Risk mitigation is taking action to prevent or lessen the severity of something. It might seem like a foreign concept, but it’s something we all do (in principle) every day. When you get in a car, you put on your seatbelt. That small action lessens the potential harm you’d face if you got into an accident. When you take care of your health, you lessen the potential of contracting chronic diseases. You mitigate risks every day.
But how can you lessen the impact of natural disasters and other emergency situations? Is that even possible? Definitely. But it requires forethought, planning, and a willingness to take action right now. Why now? Trying to buckle your seatbelt in the midst of a car accident or eat a bunch of vegetables while you’re having a heart attack doesn’t do you much good. When you’re in the middle of an emergency situation, it’s too late for risk mitigation. Instead, you’re forced to take on the full impact of the disaster. But how do you start this process?
First, consider the hazards you’re likely to face in your area. For example, do you live in a flood zone? Does your area experience frequent storms?
After identifying the dangers, you can assess your vulnerabilities. How will these hazards affect you and your family? Are there any community lifelines that you might be cut off from?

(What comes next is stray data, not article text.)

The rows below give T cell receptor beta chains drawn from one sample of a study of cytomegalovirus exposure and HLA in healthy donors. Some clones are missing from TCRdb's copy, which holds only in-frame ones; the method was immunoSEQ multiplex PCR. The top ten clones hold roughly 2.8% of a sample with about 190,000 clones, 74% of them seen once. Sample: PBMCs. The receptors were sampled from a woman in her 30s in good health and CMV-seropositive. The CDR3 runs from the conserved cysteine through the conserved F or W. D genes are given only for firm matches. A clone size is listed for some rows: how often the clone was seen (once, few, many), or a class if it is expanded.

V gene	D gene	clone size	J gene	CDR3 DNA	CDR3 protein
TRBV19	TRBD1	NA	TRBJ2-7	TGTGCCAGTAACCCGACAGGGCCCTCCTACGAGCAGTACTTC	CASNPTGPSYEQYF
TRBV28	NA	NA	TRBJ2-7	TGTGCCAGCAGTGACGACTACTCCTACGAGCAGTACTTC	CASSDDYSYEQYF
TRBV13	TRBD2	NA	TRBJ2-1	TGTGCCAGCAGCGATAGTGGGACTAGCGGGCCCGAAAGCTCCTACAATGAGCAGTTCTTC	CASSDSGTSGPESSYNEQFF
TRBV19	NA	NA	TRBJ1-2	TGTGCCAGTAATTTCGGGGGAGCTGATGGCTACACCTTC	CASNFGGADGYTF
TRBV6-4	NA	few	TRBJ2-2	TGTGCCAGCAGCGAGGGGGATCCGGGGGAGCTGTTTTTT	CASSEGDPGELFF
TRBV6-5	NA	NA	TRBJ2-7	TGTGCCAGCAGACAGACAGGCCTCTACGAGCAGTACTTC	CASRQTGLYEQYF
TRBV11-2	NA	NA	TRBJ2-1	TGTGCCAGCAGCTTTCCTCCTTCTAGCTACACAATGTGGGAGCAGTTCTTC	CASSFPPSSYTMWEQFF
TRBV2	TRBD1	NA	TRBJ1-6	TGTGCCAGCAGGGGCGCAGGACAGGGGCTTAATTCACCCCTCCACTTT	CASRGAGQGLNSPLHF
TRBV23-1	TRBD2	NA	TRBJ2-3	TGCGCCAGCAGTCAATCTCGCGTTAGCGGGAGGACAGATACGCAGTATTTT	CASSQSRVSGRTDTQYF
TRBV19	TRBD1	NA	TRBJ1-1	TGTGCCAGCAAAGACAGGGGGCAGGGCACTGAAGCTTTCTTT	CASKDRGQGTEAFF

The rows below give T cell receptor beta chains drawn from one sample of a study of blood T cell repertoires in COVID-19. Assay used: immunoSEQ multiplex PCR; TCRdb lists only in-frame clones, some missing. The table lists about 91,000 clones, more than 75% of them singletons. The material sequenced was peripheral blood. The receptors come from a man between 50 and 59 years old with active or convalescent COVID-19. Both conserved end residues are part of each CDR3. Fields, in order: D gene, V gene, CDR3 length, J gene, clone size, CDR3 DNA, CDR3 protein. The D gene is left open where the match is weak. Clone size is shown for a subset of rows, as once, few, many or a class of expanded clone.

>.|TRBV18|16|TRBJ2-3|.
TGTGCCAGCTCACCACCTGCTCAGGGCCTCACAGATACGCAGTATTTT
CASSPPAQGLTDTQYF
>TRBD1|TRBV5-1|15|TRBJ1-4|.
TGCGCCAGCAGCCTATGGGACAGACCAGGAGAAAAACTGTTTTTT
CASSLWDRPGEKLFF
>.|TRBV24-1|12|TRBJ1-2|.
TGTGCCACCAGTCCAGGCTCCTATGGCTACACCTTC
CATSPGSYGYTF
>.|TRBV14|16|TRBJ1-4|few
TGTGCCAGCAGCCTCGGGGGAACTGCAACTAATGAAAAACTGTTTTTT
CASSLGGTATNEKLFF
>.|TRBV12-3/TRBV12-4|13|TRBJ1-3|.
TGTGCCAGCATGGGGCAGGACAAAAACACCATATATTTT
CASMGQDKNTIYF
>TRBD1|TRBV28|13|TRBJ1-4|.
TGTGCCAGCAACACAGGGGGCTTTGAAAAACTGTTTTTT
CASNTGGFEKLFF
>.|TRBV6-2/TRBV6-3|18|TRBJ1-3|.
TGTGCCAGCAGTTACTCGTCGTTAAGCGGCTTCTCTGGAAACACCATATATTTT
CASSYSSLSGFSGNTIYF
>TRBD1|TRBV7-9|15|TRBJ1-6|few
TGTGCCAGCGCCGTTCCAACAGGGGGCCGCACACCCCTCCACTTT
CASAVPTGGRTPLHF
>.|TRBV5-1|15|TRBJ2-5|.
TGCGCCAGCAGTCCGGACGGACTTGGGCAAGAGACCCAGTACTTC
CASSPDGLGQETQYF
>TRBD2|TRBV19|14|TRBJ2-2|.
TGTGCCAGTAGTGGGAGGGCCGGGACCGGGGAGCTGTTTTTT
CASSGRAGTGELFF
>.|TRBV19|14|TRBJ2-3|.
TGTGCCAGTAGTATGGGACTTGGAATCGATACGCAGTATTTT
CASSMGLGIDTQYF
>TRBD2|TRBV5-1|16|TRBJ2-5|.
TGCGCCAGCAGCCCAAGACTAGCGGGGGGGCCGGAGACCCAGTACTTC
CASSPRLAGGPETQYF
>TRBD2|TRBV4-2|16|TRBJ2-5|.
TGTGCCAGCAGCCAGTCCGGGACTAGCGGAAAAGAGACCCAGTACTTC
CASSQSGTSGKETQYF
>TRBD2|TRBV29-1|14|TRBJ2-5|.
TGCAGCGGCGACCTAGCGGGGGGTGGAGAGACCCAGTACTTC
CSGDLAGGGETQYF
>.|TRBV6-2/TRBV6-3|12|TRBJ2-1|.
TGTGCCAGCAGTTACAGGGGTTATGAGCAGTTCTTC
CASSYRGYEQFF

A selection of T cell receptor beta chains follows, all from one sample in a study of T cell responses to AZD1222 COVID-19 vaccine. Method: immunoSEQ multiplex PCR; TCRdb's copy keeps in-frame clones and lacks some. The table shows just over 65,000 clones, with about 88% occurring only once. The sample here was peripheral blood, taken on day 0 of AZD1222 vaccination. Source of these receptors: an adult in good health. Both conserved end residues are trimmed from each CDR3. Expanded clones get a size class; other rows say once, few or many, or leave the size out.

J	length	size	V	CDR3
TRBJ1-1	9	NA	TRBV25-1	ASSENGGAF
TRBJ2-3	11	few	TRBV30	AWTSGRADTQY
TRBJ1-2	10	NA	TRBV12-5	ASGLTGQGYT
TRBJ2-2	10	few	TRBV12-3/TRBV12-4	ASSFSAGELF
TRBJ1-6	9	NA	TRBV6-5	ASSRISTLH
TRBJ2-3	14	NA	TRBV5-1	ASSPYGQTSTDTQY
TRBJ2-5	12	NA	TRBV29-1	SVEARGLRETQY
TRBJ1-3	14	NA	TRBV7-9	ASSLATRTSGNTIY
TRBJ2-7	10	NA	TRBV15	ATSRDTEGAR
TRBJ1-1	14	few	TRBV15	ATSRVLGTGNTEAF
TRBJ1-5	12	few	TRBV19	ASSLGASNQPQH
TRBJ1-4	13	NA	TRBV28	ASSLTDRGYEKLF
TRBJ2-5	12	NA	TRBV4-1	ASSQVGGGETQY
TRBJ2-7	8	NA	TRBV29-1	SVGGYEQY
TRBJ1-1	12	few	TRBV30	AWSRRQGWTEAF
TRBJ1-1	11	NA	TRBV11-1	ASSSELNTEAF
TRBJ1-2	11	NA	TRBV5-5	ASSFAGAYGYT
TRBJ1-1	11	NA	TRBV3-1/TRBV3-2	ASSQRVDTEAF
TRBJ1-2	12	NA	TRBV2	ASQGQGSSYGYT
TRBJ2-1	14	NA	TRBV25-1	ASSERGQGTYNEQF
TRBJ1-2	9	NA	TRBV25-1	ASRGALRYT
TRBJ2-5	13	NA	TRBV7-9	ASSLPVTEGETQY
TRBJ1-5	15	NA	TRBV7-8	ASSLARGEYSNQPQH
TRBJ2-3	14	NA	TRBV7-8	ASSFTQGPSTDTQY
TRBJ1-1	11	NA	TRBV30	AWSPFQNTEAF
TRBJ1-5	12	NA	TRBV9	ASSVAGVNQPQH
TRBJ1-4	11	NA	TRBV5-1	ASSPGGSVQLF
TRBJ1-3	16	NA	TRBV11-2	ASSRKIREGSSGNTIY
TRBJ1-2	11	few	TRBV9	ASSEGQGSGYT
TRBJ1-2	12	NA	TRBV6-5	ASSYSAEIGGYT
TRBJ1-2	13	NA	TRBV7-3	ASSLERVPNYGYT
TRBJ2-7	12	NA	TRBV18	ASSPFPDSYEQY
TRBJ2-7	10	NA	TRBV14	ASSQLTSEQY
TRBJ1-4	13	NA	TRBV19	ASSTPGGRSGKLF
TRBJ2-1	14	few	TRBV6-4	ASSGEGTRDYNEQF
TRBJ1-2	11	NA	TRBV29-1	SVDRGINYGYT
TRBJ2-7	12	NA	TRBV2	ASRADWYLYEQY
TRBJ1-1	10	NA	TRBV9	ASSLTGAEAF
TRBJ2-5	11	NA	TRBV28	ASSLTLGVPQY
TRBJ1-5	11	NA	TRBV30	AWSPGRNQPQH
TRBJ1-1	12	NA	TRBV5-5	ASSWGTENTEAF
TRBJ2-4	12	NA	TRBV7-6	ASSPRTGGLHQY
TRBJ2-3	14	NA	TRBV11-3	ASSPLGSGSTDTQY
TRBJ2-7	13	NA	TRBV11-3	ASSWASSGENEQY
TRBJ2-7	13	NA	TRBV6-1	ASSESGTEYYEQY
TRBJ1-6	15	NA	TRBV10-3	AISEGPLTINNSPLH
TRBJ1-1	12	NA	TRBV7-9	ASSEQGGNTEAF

So what do you do with this information? Take action to lessen the danger or property damage that yo
If you live in an area where wildfires are common, having an evacuation plan is essential. And everyone in the household should be thoroughly familiar with it. So instead of panicking, your family members will know exactly what to do. That little bit of preparation will get everyone out of the building faster. And this can lessen the damage of smoke inhalation and even save their lives.
Does your area have frequent windstorms? If so, you can lessen the possibility of injury or property damage by trimming or removing trees that are dangerously close to your home.
But what if there isn’t much we can do to prevent or lessen the impact of a potential disaster? Is there still some way we can prepare? Yes. Having an up-to-date insurance policy is a protection. Why is insurance so important? Just one inch of water can cause $25,000 worth of damage to your house. Most of us don’t have that kind of money in our savings account. And we can’t take on such an unexpected and large amount of debt. Instead, we make the smaller up-front investment in a good insurance plan. And that weight is taken off our shoulders.
Even if you don’t live in an area that requires flood insurance, it’s a good idea to consider it. Urban flooding is shockingly common. It doesn’t take much more than a heavy rain to overwhelm the stormwater drainage capacity of many towns and cities. These types of floods often occur well outside of flood maps.